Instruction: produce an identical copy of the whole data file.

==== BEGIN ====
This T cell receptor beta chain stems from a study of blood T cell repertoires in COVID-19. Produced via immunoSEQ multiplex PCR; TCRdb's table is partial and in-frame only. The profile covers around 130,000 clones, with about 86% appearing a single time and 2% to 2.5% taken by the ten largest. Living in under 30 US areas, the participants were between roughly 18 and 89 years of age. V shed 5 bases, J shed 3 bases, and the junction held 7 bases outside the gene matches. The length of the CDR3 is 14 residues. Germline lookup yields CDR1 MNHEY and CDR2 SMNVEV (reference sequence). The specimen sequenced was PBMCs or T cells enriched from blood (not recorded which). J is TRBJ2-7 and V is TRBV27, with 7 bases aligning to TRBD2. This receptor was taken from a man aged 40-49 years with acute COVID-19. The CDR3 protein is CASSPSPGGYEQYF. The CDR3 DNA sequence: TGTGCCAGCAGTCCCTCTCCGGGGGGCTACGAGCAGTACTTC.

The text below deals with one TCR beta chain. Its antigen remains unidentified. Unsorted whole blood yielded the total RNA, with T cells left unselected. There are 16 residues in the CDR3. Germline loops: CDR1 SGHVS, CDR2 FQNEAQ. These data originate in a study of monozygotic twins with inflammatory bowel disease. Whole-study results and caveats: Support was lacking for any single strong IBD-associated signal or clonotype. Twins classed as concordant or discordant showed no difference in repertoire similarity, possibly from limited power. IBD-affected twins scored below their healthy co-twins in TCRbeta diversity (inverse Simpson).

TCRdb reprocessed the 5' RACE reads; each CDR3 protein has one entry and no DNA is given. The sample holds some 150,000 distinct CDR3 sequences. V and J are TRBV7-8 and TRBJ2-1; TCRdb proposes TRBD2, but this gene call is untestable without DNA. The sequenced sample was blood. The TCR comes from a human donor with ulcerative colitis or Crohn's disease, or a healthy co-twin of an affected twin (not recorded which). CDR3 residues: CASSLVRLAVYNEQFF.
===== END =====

This T cell receptor beta chain stems from a study of blood T cell repertoires in COVID-19. Produced via immunoSEQ multiplex PCR; TCRdb's table is partial and in-frame only. The profile covers around 130,000 clones, with about 86% appearing a single time and 2% to 2.5% taken by the ten largest. Living in under 30 US areas, the participants were between roughly 18 and 89 years of age. V shed 5 bases, J shed 3 bases, and the junction held 7 bases outside the gene matches. The length of the CDR3 is 14 residues. Germline lookup yields CDR1 MNHEY and CDR2 SMNVEV (reference sequence). The specimen sequenced was PBMCs or T cells enriched from blood (not recorded which). J is TRBJ2-7 and V is TRBV27, with 7 bases aligning to TRBD2. This receptor was taken from a man aged 40-49 years with acute COVID-19. The CDR3 protein is CASSPSPGGYEQYF. The CDR3 DNA sequence: TGTGCCAGCAGTCCCTCTCCGGGGGGCTACGAGCAGTACTTC.

The text below deals with one TCR beta chain. Its antigen remains unidentified. Unsorted whole blood yielded the total RNA, with T cells left unselected. There are 16 residues in the CDR3. Germline loops: CDR1 SGHVS, CDR2 FQNEAQ. These data originate in a study of monozygotic twins with inflammatory bowel disease. Whole-study results and caveats: Support was lacking for any single strong IBD-associated signal or clonotype. Twins classed as concordant or discordant showed no difference in repertoire similarity, possibly from limited power. IBD-affected twins scored below their healthy co-twins in TCRbeta diversity (inverse Simpson).

TCRdb reprocessed the 5' RACE reads; each CDR3 protein has one entry and no DNA is given. The sample holds some 150,000 distinct CDR3 sequences. V and J are TRBV7-8 and TRBJ2-1; TCRdb proposes TRBD2, but this gene call is untestable without DNA. The sequenced sample was blood. The TCR comes from a human donor with ulcerative colitis or Crohn's disease, or a healthy co-twin of an affected twin (not recorded which). CDR3 residues: CASSLVRLAVYNEQFF.